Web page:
Thursday 23 November 2017

Medical card holders to get tax refund after U-turn

Charlie Weston Personal Finance Editor

THOUSANDS of people who have medical cards could be in line for a tax rebate after the Government moved yesterday to make changes to the controversial universal social charge (USC).

Finance Minister Brian Lenihan had planned to force people who have medical cards to pay up to 7pc on the universal social charge.

But yesterday he relented and said that those with a medical card would now only have to pay a maximum of 4pc.

The move is set to cost the Exchequer up to €80m.

Some 1.6 million people, or one in three people in the State, have a medical card, according to the Department of Finance.

Most people with a medical card will not have to pay the universal social charge as their earnings are too low, but some 200,000 people will be hit with the new charge.

Many of those were facing having to pay up to 7pc on their income, but now they will not have to pay more than 4pc.

Those who already had the full 7pc deducted from their income or their pension this month may now be due a rebate, tax experts said last night.

Also yesterday, Mr Lenihan said the Finance Bill would be amended to allow the social charge to be increased for the self-employed who earn more than €100,000.

They will now have to pay 10pc on any earnings over €100,000.

There was huge criticism after the Budget that high-earning self-employed people would do better under the new universal social charge than when the the income and health levies existed.

Under the health and income levies, high earners ended up paying a combined 11pc, but the USC had seen them paying a maximum of 7pc.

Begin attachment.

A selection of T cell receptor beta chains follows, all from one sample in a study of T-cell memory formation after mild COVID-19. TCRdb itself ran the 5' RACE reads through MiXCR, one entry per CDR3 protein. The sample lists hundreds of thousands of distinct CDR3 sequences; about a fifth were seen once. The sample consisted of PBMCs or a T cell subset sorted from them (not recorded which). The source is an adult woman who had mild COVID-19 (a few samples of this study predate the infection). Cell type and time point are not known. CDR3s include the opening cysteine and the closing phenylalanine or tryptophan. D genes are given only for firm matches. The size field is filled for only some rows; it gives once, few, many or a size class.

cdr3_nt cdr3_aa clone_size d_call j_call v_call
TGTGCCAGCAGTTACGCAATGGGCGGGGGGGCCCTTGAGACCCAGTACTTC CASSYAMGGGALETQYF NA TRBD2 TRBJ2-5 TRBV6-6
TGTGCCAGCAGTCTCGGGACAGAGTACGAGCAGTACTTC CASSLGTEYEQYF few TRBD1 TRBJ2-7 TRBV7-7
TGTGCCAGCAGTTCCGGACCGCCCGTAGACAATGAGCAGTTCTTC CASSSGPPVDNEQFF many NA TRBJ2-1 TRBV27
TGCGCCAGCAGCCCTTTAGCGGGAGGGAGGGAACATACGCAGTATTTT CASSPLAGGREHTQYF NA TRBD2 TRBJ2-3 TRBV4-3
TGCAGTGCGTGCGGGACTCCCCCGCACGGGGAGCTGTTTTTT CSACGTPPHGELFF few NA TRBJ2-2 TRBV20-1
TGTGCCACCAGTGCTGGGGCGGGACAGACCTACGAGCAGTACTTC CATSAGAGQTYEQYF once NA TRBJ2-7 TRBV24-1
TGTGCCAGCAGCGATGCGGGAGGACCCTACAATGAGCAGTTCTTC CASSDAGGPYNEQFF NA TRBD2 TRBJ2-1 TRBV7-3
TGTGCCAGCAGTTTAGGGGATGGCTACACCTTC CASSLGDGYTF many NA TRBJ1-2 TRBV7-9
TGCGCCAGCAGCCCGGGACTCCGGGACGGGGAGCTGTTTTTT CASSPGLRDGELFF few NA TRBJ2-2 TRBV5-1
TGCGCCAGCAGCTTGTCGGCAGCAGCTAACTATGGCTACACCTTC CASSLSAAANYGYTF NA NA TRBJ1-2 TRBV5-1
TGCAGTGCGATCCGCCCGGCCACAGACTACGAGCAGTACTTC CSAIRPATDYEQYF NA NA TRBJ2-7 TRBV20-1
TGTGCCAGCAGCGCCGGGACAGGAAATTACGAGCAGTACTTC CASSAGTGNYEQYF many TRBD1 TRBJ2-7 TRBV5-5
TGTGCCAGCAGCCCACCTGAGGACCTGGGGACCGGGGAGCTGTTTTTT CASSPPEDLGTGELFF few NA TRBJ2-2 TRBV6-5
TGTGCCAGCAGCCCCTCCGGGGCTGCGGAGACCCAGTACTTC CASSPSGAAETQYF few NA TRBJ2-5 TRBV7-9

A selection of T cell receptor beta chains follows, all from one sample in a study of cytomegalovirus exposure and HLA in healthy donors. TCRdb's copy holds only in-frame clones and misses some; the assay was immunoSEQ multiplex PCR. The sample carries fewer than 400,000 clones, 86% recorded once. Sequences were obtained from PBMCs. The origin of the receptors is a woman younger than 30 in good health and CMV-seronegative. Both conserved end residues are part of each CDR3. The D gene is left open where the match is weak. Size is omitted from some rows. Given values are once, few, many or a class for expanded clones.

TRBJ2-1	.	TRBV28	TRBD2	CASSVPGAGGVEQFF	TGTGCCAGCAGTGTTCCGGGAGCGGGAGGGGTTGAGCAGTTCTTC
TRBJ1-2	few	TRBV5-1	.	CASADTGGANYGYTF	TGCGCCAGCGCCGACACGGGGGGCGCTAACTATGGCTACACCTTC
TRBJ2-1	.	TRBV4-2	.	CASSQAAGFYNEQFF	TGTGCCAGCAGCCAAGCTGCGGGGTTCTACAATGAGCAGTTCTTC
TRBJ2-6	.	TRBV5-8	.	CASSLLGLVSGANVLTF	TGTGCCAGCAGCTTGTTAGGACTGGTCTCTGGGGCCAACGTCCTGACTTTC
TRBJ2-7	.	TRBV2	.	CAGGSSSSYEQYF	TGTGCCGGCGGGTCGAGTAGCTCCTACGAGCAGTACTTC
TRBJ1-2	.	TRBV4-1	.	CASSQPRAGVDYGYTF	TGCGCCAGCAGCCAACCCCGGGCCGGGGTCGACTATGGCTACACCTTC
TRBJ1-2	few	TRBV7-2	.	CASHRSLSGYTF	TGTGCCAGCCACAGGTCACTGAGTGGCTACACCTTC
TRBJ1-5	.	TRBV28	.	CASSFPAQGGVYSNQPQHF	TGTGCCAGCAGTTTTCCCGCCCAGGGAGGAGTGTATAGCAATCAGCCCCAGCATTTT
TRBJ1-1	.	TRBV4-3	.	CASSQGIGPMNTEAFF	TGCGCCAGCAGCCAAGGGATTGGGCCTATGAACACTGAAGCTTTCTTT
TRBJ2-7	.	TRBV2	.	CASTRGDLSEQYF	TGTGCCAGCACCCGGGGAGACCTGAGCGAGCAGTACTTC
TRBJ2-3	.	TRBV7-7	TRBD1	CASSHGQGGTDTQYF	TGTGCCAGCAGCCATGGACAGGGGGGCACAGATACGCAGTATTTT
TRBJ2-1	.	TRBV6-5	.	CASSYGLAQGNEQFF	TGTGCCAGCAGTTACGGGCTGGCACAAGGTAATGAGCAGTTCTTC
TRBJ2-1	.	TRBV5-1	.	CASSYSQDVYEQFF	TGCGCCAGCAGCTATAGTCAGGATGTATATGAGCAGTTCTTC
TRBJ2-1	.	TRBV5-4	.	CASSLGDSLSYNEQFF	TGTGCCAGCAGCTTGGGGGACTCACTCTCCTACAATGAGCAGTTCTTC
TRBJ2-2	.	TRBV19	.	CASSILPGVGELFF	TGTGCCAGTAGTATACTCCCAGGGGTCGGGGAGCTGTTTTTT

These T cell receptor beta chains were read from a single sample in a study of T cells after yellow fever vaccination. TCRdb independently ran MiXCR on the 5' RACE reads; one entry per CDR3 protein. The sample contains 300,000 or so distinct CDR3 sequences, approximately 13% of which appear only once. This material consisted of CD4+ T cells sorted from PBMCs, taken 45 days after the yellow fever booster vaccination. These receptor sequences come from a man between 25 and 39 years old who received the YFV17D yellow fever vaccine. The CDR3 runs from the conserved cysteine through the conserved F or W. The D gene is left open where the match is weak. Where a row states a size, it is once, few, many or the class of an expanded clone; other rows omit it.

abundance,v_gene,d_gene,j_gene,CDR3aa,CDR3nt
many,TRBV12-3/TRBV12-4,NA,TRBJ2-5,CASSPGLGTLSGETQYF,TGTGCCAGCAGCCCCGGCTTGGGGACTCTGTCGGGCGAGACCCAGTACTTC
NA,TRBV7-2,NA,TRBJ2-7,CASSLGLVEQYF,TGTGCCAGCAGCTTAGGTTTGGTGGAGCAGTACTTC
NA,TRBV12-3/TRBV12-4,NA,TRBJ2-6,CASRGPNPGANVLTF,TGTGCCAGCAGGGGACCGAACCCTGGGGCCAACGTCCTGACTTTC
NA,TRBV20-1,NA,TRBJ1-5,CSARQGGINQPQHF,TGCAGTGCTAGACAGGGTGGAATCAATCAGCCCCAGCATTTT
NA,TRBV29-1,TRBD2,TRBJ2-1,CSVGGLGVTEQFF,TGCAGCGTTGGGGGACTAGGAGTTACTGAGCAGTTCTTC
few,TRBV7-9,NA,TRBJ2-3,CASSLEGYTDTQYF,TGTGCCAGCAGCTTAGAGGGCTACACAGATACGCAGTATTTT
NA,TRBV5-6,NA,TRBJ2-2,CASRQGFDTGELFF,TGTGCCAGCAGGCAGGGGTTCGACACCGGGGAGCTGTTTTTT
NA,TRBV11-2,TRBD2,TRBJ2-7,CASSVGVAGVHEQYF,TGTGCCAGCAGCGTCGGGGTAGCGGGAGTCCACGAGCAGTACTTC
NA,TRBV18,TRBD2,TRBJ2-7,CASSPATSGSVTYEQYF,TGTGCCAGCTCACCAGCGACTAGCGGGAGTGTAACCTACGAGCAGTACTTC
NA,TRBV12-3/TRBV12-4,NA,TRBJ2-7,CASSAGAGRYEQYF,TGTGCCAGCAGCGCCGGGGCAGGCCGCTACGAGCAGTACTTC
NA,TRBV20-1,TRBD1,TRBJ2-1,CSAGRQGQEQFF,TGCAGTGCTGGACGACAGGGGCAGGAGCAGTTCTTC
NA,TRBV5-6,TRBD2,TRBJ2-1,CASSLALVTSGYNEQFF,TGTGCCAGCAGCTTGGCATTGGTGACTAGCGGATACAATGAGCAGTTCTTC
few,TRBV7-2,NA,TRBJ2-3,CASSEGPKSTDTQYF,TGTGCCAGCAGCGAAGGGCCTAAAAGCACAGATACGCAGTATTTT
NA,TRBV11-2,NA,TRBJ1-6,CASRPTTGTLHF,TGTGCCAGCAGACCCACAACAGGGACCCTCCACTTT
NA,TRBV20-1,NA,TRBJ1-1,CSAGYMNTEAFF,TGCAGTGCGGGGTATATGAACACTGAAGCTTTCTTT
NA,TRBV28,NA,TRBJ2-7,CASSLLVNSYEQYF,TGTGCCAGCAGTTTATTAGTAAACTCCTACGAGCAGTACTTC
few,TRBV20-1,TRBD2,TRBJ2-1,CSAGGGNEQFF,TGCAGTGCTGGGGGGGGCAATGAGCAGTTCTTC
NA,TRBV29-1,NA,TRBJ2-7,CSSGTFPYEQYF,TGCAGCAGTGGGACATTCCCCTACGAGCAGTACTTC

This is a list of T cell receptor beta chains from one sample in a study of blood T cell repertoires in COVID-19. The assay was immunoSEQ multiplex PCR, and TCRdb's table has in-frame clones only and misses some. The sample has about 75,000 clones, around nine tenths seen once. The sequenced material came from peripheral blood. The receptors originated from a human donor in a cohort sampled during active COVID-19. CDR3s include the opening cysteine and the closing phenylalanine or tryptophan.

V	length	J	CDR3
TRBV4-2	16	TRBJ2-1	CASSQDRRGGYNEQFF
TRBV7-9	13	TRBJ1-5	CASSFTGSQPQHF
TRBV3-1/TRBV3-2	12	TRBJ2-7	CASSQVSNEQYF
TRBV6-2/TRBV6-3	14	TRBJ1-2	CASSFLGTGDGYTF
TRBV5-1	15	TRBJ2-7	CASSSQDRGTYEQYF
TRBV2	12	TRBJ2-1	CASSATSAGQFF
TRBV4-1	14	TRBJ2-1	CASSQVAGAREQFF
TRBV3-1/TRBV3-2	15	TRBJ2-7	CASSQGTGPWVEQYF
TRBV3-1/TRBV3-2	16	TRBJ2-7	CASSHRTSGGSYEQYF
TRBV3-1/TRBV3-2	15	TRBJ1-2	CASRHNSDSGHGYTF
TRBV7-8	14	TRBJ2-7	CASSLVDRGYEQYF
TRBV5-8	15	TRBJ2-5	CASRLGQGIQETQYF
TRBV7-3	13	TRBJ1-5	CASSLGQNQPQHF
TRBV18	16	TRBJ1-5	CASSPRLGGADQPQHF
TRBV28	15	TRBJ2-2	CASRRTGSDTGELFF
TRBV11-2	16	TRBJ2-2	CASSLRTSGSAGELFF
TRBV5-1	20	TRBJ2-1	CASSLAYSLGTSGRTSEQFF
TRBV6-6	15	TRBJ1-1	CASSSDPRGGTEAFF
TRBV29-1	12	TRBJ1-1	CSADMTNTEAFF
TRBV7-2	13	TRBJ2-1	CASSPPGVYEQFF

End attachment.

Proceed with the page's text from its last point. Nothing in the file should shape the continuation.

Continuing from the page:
Head of taxation at Chartered Accountants Ireland, Brian Keegan, said yesterday's changes meant the self-employed would now have a marginal tax rate of 55pc.


The introduction of the USC had meant their marginal tax rate fell to 52pc.

The new USC has proved to be hugely controversial as it brings 130,000 workers into the tax net who never paid tax before.

It replaces the income and health levies. It is levied on pensioners and those with medical cards as well as those on low incomes.

Previously the health levy did not apply for those with medical cards.

But now anyone who earns more than €4,004 has to pay the new universal social charge. The charge is not levied on social welfare payments. For anyone with income of more than €4,004, the USC is 2pc on the first €10,036 of income.

It rises to 4pc on the rest of a person's income up to €16,016 and then 7pc for income of more than that.

The USC is in addition to pay related social welfare (PRSI) payments.

Mr Lenihan said last night that the USC was necessary to help pay for the fact that 1.6 million people had medical cards and to help pay for the €2bn spent on child benefit, and the €2.6bn on jobseekers' benefit.

Labour's Joan Burton claimed the Government had eased the USC burden on those with medical cards to make it easier for Fianna Fail candidates in the election.

"What we need is a full social and economic impact assessment for the introduction of the USC, particularly taking into account the impact on the low paid," she said.

She said the changes announced yesterday did little or nothing to ease the overall tax burden on most taxpayers.

The Small Firms Association said the new higher rate of 10pc on income over €100,000 for the self-employed would do nothing to encourage job-creating entrepreneurs.

Irish Independent

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